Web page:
Case A (Fig. 7a) shows the differences of R factor realizations at the top of Mt. Kenya. In this specific case (and other locations with high altitudes, data not shown), a difference between the rainfall erosivity products derived from temporally high-resolution rainfall (GloREDa, Panagos et al., 2017, and TMPA, Vrieling et al., 2014) and the distributions of the R values obtained from long-term annual precipitation is visible. While both GloREDa and TMPA show low R values between 1869 and 3486 MJ mm ha−1 h−1 yr−1 and 3000 and 4602 MJ mm ha−1 h−1 yr−1, respectively, the methods of Roose (1975), Moore (1979), Renard and Freimund (1994), Lo et al. (1985), and Fenta et al. (2017) (employing Pannual) resulted in a wide range of R values between 4821 MJ mm ha−1 h−1 yr−1 (minimum value using the method of Fenta et al., 2017) and 16207 MJ mm ha−1 h−1 yr−1 (maximum value using the method of Roose, 1975). Hence, a strong impact of the selected equation to calculate R from long-term annual precipitation is observable. Only the methods of Nakil (2014) and the method of Fenta et al. (2017) (that employs the MFI) showed low R values in a comparable range to GloREDa and TMPA, with ranges of 2590–3757 and 3828–5046 MJ mm ha−1 h−1 yr−1, respectively. The method of Nakil (2014), however, resulted in very low R values overall (also where GloREDa and TMPA showed significantly larger R values), as outlined in the analysis of the entire study area (see also Sect. S2 in the Supplement).
Case B (Fig. 7b) compares the K factor realizations in the southeastern belt around Mt. Kenya. The six realizations of K show the same pattern as it is observable for the entire study area. The methods that were employed to calculate K strongly affect the calculation of K, while the differences between the two soil products that were used are rather insignificant. In this specific case in Fig. 7b, the method of Torri et al. (1997) resulted in by far the largest K values between 0.069 t h MJ−1 mm−1 and 0.088 t h MJ−1 mm−1. On average these values are 3 times larger than the ones calculated with the method of Williams (1995) (with a range between 0.021 t h MJ−1 mm−1 and 0.031 t h MJ−1 mm−1) and up to 13 times larger than the values calculated with the method of Wischmeier and Smith (1987) when using the SoilGrids data set (with a range between 0.011 t h MJ−1 mm−1 and 0.028 t h MJ−1 mm−1).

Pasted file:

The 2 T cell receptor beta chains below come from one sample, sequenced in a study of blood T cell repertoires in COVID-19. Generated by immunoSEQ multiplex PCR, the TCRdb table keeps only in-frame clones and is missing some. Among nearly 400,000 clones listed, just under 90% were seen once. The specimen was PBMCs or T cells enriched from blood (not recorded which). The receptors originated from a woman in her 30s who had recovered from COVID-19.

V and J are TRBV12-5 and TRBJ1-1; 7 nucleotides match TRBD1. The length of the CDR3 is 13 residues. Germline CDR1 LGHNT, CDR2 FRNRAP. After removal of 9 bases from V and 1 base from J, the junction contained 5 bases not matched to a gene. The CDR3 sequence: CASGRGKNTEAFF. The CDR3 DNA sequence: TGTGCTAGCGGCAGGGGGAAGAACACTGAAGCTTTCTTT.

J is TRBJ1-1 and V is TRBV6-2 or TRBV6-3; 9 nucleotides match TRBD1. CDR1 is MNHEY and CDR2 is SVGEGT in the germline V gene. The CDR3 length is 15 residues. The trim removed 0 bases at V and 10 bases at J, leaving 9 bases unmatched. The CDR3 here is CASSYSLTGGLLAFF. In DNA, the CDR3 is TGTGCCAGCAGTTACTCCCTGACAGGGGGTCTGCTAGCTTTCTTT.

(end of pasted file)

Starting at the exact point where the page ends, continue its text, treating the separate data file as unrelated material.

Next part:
Case C (Fig. 7c) shows the differences between the LS factor realizations along the ridges of the hills around Lake Bunyoni. Eventually, only the SRTM 90m DEM was used as input data and is shown in Fig. 7. Panel c compares the three methods of Moore et al. (1991), Desmet and Govers (1996), and Böhner and Selige (2006). While the methods of Moore et al. (1991) and Böhner and Selige (2006) resulted in comparable values with ranges between 1.47 and 3.90 and between 1.65 and 5.03, respectively, the method of Desmet and Govers (1996) resulted in 5 times larger values with a range between 8.22 and 18.79. In this specific case the method of Desmet and Govers (1996) resulted in values close to the overall maximum value that was calculated for the study region (19.31). The methods of Moore et al. (1991) and Böhner and Selige (2006) resulted in lower values, although their maxima for the entire study region exceed the maximum value that results from the method of Desmet and Govers (1996) by a factor of 3–4.
Case D (Fig. 7d) compares the implemented C factor realizations for the same extent around Lake Bunyoni as for case C. In general two patterns are observable. A strong difference between the realizations that employ the NDVI as input and the C factor realization that were derived from land cover products and literature C factor values is visible. Further, using the gridded crop distribution product of Monfreda et al. (2008) to derive spatially distributed mean C factor values from the literature resulted in larger values compared to the implementation of agricultural census data on the administrative unit level for Kenya and Uganda. The impact of the used land cover product (ESA LC or MODIS LC) are low. Both realizations based on NDVI (NDVI, annual and NDVI, rainy season) show mean C factor values of 0.04 and 0.03, respectively. The C values for the realizations that employed crop data from Monfreda et al. (2008) and agricultural census data were on average 6 times and 4.5 times larger with mean values of 0.21 and 0.15, respectively. The results for this specific case contrast with the general analysis of the C factor values for the entire study region, where C factor values of the realizations that implemented the NDVI are substantially larger compared to the methods that employed land cover products.
4.3 Soil loss assessment at administrative levels and comparison to other studies